If life gives you lemons, make lemonade!
Hot summers all over the world share many traits: bright sunshine, lush flower beds, boisterous family trips, kids out from school, long days, and sweat dripping off foreheads.
In the midst of all this is a common thread: thirst. And what better way to quench it in a flavorful burst than some crisp, cool, just-made-this-batch of down-home lemonade?
As a boy who spent summers under the Mediterranean sun, this writer's Greek mom Catherine, now 92, had a simple twist to a very basic lemonade recipe that was a hit in her Athenian neighborhood with the kids: adding lime on top of the lemons.
"Oh yes, the lime," Mom said. "That's something my mother and grandmother did in their ancestral village in Greece. That's back when they cooled the lemonade in clay urns by sitting it in a pooled up area of the stream behind their home."
But adding one freshly squeezed lime, Mom continued, can be done in just about any variation of lemonade.
"It adds a nice fresh zing to the tail end of the aftertaste," she said.
Another consideration when making freshly squeezed lemonade is what to do with the lemons beforehand. This seemed to be a point of emphasis among many lemonade aficionados.
According to Annette Dixon of Pownal, Vt., who takes joy in making lemonade for her grandchildren, the treatment of the lemon directly affects how much juice can be extracted.
"Rolling your room temperature lemons on the counter several times with pressure will yield more lemon juice when you squeeze them," Dixon said. "Also, confectioner's sugar dissolves faster than granulated sugar to sweeten with."
The joy of making lemonade, Dixon continued, is the ability to taste as you go.
"For that reason, I don't use a set recipe," she said. "It's way more fun to sample it as you go."
But recipes still rule, and there are about as many templates for lemonade as there are glasses in which to pour the final product.
On her farm in Woodford, Vt., Nancy Coleman, who grew up in the St. Louis area, said she enjoyed icy lemonade as a girl to cool off the scorching Midwestern summers.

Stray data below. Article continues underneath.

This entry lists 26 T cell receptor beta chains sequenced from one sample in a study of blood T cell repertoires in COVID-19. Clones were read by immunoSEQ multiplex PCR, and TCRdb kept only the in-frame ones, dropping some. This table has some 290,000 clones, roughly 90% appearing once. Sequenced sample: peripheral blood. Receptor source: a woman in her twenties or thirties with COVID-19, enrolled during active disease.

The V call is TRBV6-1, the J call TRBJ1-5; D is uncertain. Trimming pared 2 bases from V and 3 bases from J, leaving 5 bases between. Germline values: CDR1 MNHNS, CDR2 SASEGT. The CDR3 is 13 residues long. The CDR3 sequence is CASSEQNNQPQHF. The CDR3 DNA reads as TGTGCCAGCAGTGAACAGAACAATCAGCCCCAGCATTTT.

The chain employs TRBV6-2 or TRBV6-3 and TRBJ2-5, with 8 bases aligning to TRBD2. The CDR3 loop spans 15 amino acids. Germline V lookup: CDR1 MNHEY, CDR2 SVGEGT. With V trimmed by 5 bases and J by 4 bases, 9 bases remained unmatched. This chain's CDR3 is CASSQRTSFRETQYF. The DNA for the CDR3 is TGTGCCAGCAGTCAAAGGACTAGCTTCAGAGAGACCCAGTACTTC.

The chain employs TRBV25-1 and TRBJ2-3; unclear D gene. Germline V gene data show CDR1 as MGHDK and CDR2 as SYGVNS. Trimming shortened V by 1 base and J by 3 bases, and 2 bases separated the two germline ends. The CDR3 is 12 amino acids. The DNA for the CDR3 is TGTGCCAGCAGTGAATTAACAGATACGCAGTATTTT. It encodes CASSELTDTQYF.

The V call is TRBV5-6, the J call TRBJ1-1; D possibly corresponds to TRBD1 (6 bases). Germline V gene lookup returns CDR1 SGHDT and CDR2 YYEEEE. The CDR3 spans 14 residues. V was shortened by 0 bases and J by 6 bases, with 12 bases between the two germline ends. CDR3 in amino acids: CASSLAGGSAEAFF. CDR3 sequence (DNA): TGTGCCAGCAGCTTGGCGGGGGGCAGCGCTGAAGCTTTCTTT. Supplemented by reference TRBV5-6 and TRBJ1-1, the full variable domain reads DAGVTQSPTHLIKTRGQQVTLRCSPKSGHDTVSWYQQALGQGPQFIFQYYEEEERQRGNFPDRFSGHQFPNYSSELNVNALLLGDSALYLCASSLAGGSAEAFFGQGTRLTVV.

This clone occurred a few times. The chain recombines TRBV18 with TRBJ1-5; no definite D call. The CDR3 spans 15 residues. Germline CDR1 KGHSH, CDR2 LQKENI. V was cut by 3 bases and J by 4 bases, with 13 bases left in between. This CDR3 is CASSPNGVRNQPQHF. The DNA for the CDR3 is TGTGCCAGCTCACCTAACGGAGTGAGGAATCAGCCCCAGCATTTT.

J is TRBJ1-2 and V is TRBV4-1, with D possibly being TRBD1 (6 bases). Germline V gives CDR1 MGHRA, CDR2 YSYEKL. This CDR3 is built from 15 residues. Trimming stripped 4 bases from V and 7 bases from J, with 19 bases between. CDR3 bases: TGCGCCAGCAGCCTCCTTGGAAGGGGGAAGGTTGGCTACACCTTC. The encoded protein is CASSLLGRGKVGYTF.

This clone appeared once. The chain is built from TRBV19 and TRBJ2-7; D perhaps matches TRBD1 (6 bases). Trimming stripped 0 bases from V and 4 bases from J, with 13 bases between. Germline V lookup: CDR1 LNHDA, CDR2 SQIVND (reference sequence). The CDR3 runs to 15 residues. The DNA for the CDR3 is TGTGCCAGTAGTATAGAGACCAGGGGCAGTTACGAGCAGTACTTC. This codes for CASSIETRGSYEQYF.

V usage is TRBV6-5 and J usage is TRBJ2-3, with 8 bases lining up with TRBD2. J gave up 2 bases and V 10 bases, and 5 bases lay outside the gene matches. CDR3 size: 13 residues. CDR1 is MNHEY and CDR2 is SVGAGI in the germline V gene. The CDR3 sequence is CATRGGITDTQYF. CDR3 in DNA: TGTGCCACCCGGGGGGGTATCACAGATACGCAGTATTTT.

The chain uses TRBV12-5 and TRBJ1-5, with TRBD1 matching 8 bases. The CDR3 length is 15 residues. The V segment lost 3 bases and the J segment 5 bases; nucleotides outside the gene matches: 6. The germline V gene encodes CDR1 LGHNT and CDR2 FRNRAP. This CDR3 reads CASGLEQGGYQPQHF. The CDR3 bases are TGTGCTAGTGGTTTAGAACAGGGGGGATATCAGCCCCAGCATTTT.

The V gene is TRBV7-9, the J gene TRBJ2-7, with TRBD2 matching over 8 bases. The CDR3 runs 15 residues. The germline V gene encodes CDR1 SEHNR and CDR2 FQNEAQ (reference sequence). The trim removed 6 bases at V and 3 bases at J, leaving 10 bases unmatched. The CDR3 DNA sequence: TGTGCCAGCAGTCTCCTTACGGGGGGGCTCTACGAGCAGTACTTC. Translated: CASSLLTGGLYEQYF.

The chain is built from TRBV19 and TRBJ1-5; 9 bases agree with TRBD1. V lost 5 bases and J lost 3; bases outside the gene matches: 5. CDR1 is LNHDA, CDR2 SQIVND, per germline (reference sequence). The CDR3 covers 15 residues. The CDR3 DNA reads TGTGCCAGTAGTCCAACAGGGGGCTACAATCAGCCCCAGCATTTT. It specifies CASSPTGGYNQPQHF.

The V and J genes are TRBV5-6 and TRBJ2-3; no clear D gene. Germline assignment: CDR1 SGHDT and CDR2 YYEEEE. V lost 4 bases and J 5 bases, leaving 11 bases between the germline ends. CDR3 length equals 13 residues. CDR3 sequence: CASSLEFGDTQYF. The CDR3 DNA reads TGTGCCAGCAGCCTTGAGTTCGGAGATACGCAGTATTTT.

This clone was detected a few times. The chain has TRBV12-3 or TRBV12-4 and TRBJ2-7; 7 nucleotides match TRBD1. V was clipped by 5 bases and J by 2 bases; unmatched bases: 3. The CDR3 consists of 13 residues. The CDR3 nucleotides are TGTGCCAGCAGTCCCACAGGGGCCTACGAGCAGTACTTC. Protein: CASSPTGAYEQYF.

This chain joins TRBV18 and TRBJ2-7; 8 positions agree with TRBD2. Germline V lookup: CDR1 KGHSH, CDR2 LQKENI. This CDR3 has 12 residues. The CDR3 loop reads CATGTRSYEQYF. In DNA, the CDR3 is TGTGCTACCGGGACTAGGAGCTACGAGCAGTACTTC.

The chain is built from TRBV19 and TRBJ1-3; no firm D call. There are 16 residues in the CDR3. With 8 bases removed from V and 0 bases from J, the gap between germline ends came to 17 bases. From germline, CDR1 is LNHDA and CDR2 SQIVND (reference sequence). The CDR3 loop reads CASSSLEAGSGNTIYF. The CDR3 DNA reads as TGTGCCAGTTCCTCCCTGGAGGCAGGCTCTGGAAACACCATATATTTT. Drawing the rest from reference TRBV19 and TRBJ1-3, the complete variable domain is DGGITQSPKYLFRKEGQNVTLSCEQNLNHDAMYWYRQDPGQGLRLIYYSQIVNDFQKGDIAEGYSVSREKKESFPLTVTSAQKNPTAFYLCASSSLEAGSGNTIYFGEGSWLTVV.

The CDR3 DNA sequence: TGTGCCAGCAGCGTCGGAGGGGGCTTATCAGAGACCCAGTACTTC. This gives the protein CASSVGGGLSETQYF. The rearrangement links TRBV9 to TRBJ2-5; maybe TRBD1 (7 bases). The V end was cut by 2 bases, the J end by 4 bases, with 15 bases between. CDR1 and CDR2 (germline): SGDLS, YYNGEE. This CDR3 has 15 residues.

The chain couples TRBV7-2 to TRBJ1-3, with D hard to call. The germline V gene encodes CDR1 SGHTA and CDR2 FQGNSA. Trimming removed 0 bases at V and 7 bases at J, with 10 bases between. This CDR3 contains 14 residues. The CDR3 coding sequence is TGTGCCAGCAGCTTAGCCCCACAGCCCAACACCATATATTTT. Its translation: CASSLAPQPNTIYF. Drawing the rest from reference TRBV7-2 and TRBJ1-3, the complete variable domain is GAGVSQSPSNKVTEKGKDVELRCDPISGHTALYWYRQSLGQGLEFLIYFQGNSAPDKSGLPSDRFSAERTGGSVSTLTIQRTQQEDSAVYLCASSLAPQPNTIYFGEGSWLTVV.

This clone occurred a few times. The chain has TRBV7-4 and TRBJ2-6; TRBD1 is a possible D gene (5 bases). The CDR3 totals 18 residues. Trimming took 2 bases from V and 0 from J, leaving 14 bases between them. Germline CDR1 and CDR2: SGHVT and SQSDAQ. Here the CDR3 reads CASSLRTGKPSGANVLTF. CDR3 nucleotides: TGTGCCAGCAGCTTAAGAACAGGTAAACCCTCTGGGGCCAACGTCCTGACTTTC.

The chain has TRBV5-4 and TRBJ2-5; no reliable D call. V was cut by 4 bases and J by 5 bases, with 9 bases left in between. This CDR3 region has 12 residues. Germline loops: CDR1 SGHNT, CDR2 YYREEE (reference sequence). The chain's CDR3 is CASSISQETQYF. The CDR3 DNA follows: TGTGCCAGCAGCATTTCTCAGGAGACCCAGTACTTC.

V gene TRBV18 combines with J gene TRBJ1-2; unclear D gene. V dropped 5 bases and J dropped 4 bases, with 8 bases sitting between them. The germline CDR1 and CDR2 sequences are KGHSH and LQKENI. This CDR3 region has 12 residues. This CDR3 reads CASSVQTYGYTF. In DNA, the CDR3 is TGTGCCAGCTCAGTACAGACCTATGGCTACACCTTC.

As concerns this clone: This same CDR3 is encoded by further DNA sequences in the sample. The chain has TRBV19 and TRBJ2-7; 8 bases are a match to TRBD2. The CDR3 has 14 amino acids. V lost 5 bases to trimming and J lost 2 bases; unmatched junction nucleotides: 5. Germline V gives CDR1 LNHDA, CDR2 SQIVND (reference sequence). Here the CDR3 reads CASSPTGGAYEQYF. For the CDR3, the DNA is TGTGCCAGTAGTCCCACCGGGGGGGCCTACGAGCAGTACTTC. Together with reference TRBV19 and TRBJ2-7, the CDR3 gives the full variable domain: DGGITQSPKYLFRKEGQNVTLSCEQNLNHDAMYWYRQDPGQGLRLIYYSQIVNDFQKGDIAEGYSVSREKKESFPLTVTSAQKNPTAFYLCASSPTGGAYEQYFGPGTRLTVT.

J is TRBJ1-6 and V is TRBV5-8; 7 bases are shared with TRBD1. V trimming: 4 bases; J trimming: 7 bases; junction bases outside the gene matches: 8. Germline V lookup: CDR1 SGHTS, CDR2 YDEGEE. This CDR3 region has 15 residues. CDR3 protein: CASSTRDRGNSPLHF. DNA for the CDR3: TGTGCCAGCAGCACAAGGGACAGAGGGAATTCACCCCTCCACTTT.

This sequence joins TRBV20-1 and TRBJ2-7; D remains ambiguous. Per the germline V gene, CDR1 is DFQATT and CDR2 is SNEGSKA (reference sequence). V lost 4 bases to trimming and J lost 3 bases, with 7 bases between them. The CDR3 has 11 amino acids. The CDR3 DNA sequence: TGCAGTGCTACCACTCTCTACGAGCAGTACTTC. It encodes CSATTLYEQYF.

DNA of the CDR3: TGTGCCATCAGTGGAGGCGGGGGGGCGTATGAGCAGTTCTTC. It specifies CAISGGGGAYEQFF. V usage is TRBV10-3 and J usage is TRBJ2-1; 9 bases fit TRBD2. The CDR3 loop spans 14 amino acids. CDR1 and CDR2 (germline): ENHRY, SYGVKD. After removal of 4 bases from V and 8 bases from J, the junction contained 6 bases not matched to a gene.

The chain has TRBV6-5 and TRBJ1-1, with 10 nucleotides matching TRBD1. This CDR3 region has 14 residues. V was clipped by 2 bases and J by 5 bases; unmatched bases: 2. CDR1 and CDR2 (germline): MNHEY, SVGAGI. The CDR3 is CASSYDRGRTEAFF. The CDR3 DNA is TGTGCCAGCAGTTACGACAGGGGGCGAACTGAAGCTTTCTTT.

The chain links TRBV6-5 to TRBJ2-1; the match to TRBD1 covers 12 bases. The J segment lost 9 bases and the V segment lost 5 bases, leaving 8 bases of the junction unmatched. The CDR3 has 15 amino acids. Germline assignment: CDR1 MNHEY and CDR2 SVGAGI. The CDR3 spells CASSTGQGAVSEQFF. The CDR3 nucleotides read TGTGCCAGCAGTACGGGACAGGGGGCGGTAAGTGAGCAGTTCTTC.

These days, she enjoys cold lemonade on her vast country porch after a tough day of mucking cow stalls, baling hay and chasing chickens. She said she lost her old recipe long ago, but found a very close parallel online that does the trick.
"It ended up being even better than the original, and is now my all-time favorite," Coleman said, while putting a cold glass of her concoction against her forehead after a recent hot day of late afternoon farm frenzy.
She also noted the prior treatment of lemons, as well as a twist of convenience that could help speed up the process.
"People who squeeze their own lemons recommend microwaving the lemons for 10 to 20 seconds before squeezing," Coleman said. "That way, they get more lemon juice from the lemons and it is easier to juice. However, I've been using concentrate lately when pressed for time, and it's great — can't tell the difference!"
Reach award-winning freelance journalist Telly Halkias at firstname.lastname@example.org or on Twitter: @TellyHalkias
(Courtesy of Nancy Coleman, via allrecipes.com, with two variations)
1 3/4 cup sugar (some people cut the sugar to 1 1/4 cup)
1 1/2 cup squeezed lemon juice
8 cups water
In a small saucepan, combine sugar and 1 cup water.
Bring to boil and stir to dissolve sugar.
Allow to cool to room temperature.
Cover and refrigerate until chilled.
Remove seeds from lemon juice, but leave pulp.
In pitcher, stir together chilled syrup, lemon juice and remaining 7 cups water.
Nancy's Speedy Farm Variation: Use concentrate instead of freshly squeezed lemons
Catherine's Greek Summer Variation: After lemonade is made, not during process, squeeze one fresh lime into carafe and mix (Courtesy Catherine Halkias).
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